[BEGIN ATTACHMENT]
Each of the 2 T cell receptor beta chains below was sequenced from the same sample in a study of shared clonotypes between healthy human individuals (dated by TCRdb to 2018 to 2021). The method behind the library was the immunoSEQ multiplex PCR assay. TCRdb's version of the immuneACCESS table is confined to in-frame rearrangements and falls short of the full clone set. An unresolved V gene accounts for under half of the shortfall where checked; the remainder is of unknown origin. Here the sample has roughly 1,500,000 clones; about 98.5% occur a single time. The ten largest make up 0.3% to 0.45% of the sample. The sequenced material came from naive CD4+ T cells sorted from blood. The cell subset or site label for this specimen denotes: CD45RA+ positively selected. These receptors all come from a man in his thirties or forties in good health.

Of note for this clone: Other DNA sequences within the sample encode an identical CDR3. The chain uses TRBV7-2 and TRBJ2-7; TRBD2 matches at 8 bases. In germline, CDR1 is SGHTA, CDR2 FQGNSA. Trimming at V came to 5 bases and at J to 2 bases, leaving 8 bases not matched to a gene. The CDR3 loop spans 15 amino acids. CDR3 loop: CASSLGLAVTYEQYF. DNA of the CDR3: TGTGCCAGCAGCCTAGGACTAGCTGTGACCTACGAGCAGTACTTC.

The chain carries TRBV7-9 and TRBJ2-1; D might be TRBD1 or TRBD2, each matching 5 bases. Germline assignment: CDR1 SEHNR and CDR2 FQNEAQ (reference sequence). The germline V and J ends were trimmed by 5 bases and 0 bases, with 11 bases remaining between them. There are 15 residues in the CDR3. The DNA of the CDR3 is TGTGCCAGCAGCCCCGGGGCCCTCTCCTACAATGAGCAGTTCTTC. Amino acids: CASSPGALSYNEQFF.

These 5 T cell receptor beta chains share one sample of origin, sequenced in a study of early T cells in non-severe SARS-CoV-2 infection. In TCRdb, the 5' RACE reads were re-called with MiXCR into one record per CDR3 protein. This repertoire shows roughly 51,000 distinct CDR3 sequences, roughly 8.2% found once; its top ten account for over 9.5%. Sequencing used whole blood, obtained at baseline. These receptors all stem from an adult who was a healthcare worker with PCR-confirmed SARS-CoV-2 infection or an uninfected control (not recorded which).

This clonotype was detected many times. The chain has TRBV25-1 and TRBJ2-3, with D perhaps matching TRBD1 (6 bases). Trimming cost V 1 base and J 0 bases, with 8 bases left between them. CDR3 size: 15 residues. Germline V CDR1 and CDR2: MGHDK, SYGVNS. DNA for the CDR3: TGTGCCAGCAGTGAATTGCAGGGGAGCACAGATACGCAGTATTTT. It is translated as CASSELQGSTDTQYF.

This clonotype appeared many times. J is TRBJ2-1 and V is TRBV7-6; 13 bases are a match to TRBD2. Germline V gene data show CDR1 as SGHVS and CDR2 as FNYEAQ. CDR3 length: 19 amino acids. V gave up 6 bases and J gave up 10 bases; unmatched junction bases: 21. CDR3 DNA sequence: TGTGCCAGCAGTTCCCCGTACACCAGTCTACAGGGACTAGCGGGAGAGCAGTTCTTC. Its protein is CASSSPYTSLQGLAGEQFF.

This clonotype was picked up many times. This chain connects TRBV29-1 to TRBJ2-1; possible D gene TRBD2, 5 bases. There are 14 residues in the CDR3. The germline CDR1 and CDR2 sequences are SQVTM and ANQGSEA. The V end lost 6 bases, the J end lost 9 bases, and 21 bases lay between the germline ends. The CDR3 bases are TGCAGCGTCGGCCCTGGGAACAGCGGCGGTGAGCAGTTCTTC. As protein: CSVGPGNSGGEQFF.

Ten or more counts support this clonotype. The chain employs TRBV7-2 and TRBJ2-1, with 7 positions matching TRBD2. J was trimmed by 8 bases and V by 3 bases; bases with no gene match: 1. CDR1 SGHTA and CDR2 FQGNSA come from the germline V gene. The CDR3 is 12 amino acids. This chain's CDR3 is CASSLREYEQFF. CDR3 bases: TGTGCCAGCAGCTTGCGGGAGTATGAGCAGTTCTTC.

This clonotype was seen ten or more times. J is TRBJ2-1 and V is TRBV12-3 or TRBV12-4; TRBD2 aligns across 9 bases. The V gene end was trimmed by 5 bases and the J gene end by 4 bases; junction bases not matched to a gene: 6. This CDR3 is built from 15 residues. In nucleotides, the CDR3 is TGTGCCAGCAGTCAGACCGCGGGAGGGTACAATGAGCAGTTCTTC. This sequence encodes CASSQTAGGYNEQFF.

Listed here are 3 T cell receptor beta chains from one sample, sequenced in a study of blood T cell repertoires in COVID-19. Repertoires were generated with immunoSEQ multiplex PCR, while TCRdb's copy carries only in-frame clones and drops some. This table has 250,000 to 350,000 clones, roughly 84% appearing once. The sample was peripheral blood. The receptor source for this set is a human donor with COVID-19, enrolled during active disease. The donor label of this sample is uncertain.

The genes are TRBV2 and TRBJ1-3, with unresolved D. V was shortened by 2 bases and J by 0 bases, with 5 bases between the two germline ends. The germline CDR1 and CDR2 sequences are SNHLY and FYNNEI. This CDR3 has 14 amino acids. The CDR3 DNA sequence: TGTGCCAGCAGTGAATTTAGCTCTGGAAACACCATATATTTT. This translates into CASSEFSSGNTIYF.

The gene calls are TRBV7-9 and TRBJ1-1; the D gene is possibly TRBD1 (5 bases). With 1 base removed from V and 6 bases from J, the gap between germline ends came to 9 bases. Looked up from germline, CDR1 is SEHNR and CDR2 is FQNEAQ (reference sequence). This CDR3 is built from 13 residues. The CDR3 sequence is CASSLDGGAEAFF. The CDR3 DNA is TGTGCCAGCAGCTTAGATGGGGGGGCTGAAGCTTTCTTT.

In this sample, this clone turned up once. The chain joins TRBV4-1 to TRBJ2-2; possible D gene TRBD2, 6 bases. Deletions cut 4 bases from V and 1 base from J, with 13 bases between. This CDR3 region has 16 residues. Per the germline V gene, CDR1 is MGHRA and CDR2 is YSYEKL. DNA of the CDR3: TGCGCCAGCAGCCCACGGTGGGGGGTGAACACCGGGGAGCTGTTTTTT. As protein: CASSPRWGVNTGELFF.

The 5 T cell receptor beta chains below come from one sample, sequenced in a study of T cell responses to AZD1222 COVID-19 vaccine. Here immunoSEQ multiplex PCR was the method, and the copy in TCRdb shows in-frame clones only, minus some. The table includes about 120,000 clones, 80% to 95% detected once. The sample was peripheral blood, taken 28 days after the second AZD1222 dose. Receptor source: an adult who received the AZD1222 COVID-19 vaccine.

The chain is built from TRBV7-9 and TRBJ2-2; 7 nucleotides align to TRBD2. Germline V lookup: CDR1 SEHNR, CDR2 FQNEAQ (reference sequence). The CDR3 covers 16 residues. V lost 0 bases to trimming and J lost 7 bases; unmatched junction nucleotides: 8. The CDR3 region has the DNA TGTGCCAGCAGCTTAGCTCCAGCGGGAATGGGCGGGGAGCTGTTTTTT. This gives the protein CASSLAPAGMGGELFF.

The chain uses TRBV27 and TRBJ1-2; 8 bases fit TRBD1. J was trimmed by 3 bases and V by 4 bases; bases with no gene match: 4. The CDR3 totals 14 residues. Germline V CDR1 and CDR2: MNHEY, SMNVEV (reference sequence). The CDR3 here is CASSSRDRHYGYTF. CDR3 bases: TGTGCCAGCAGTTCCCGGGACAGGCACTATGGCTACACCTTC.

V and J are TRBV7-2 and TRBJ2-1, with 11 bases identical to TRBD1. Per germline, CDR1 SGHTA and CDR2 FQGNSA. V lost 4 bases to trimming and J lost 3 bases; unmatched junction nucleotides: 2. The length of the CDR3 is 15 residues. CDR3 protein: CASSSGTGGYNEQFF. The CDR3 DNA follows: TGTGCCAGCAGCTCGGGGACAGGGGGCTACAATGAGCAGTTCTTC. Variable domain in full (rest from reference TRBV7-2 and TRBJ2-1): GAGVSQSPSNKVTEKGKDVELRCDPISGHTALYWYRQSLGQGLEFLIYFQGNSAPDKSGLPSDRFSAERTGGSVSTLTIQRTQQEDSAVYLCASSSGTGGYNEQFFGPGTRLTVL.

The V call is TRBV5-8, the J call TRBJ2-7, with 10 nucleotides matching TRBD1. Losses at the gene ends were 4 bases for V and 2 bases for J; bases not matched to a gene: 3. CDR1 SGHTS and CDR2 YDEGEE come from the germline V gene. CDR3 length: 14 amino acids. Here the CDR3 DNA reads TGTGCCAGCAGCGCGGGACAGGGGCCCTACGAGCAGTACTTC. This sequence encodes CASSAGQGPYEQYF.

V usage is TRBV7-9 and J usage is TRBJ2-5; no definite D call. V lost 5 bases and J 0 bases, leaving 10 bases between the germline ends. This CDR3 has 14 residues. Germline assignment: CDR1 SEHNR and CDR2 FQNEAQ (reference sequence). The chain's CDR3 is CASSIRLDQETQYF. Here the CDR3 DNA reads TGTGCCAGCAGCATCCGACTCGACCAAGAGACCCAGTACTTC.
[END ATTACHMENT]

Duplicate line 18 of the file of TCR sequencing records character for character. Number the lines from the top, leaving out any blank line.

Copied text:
The V call is TRBV5-8, the J call TRBJ2-7, with 10 nucleotides matching TRBD1. Losses at the gene ends were 4 bases for V and 2 bases for J; bases not matched to a gene: 3. CDR1 SGHTS and CDR2 YDEGEE come from the germline V gene. CDR3 length: 14 amino acids. Here the CDR3 DNA reads TGTGCCAGCAGCGCGGGACAGGGGCCCTACGAGCAGTACTTC. This sequence encodes CASSAGQGPYEQYF.